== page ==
“He understands boundaries and stays out of the road,” she said. “He keeps his headset on when it’s loud. His first practice gun was a stick from a pallet that I cut out and drew a little trigger on with a Sharpie. He would proudly carry it around, his headset on, and the barrel pointed down.”

The firearm safety tutelage comes not only from their family and at home, but with friends and other family members who are also a part of the CT&GC.

“This (education) is taking place at an age that most people outside of small-town Alaska don’t understand,” Kennedy said. “The facts are that we live in a community where subsistence is life. Most every house has several guns. I want to know that my son will have good gun-sense even when no one is looking. We’re raising him to put on his rain boots and head for the field instead of sit in front of a TV on a soggy, Sunday afternoon. That feels good.”

The club has regularly-scheduled shooting events at 1-4 p.m. Sundays and 6-9 p.m. Thursdays rain or shine.

“It has to be really nasty to cancel,” she said. “Don’t let the weather in town fool you; it’s generally nicer out at the range.”

Jason Fode is the president of the CT&GC, following 10 years as director. He said he decided to come on board as president and see if he could breathe new life into the club.

“We’ve had pretty low participation for several years,” Fode said. “But we’ve bought more clay pigeons in the last six months for trap shooting at the range than we have in years. Membership is definitely swinging upward.”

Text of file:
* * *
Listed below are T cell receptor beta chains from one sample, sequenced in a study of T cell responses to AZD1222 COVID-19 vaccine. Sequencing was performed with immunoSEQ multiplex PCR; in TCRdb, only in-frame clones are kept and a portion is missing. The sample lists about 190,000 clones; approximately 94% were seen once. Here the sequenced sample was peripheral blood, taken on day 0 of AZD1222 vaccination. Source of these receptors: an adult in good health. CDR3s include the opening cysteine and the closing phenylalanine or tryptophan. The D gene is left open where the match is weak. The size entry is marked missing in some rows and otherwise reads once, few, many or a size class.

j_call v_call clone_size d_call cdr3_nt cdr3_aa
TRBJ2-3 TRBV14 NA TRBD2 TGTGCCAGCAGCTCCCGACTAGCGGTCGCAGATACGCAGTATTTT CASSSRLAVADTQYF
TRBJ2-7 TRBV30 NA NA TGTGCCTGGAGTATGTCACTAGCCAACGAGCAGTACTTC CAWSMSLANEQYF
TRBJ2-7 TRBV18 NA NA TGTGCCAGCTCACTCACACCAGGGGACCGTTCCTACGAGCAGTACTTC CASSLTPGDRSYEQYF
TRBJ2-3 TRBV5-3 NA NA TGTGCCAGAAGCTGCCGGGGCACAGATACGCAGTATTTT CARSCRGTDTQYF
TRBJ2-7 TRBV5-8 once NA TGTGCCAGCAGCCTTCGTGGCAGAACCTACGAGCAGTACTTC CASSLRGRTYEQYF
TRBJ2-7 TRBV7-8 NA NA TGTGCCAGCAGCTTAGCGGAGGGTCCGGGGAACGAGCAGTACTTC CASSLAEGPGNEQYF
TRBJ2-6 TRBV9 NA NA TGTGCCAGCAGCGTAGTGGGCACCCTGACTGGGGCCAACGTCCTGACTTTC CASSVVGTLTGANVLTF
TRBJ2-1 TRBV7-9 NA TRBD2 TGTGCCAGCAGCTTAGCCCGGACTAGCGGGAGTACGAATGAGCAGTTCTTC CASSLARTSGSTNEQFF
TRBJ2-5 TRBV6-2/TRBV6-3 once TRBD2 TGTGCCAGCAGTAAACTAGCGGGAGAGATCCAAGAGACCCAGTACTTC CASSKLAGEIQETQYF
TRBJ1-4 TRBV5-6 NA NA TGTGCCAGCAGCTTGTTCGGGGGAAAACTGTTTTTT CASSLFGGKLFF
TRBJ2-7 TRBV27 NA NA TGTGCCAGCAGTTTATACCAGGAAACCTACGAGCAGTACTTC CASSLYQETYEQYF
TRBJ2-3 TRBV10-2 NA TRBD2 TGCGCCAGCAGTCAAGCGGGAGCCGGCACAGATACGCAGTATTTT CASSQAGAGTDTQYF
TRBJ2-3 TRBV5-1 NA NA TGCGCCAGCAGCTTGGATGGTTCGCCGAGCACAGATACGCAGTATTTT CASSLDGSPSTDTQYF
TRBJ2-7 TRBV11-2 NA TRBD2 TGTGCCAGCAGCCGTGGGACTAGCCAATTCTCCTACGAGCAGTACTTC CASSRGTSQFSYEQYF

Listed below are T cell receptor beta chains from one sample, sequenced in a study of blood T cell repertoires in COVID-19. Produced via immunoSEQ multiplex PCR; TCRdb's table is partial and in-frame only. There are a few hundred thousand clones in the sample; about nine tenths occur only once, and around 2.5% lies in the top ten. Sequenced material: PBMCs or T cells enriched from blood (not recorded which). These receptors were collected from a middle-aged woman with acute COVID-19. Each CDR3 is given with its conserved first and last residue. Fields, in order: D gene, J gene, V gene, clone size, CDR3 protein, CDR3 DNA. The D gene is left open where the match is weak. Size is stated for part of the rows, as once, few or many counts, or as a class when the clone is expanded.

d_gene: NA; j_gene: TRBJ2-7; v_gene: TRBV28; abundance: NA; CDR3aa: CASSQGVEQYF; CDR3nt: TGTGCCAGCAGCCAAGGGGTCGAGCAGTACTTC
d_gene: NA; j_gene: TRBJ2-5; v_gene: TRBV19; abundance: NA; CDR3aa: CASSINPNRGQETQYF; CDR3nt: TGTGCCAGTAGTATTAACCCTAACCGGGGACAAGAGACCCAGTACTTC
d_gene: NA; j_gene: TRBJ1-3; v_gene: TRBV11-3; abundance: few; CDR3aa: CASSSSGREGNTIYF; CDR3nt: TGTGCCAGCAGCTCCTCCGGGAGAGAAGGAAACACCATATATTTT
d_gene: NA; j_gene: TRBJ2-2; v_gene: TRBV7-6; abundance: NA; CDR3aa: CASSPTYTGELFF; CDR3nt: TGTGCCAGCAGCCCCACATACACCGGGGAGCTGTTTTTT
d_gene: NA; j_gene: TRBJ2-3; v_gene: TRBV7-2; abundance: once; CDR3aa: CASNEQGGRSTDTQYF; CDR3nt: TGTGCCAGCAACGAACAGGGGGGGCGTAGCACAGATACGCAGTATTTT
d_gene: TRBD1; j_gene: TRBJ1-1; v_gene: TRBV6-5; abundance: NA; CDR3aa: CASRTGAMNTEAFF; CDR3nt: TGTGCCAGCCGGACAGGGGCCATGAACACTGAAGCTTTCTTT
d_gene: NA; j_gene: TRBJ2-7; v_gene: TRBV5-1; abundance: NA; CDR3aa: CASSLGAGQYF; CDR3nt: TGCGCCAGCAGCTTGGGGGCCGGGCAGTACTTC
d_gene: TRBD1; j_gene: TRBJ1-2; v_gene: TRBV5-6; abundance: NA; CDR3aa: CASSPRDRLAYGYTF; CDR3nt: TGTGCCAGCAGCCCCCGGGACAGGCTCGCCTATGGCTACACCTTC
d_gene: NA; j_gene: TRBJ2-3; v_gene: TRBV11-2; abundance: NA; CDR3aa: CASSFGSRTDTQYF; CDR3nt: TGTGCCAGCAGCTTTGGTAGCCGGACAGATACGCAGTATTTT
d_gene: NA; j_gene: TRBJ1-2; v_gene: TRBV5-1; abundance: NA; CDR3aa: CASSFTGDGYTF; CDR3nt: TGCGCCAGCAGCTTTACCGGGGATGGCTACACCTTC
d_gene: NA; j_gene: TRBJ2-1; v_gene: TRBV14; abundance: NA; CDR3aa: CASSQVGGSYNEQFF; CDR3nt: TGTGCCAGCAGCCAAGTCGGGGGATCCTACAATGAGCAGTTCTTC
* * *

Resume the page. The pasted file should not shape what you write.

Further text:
Fode said the club is reevaluating their priorities.

Facilities at the Sheridan Glacier Road rifle range have started to deteriorate and there are projects which must be finished.

“I don’t think people realize that our local shooting range is paid for and maintained 100 percent by volunteers,” Fode said. “It takes a lot of hard work and effort to keep it going. This is a public facility.”

One of the club’s biggest goals right now is to go after some

(National Rifle Association) money, which is generated at local events here in Cordova, and earmarked for local needs. Fode said the club needs to write grants, which will put FNRA dollars to good use in Cordova.

One big issue the club has faced for years is vandalism, in the form of large electronics with glass and metal and other garbage being used for target practice, then the broken items, glass shards and metal are left behind, leaving the shooting ranges looking like trash fields.

It is also dangerous.

“This is a real frustration of mine and all of ours,” Fode said. “We work hard to clean the ranges up and we go back and their trashed. We’re trying to resolve this through education, but it’s very slow going. Through the summer people are using the range and being sloppy; it goes hand-in-hand. We clean it up, it gets trashed.”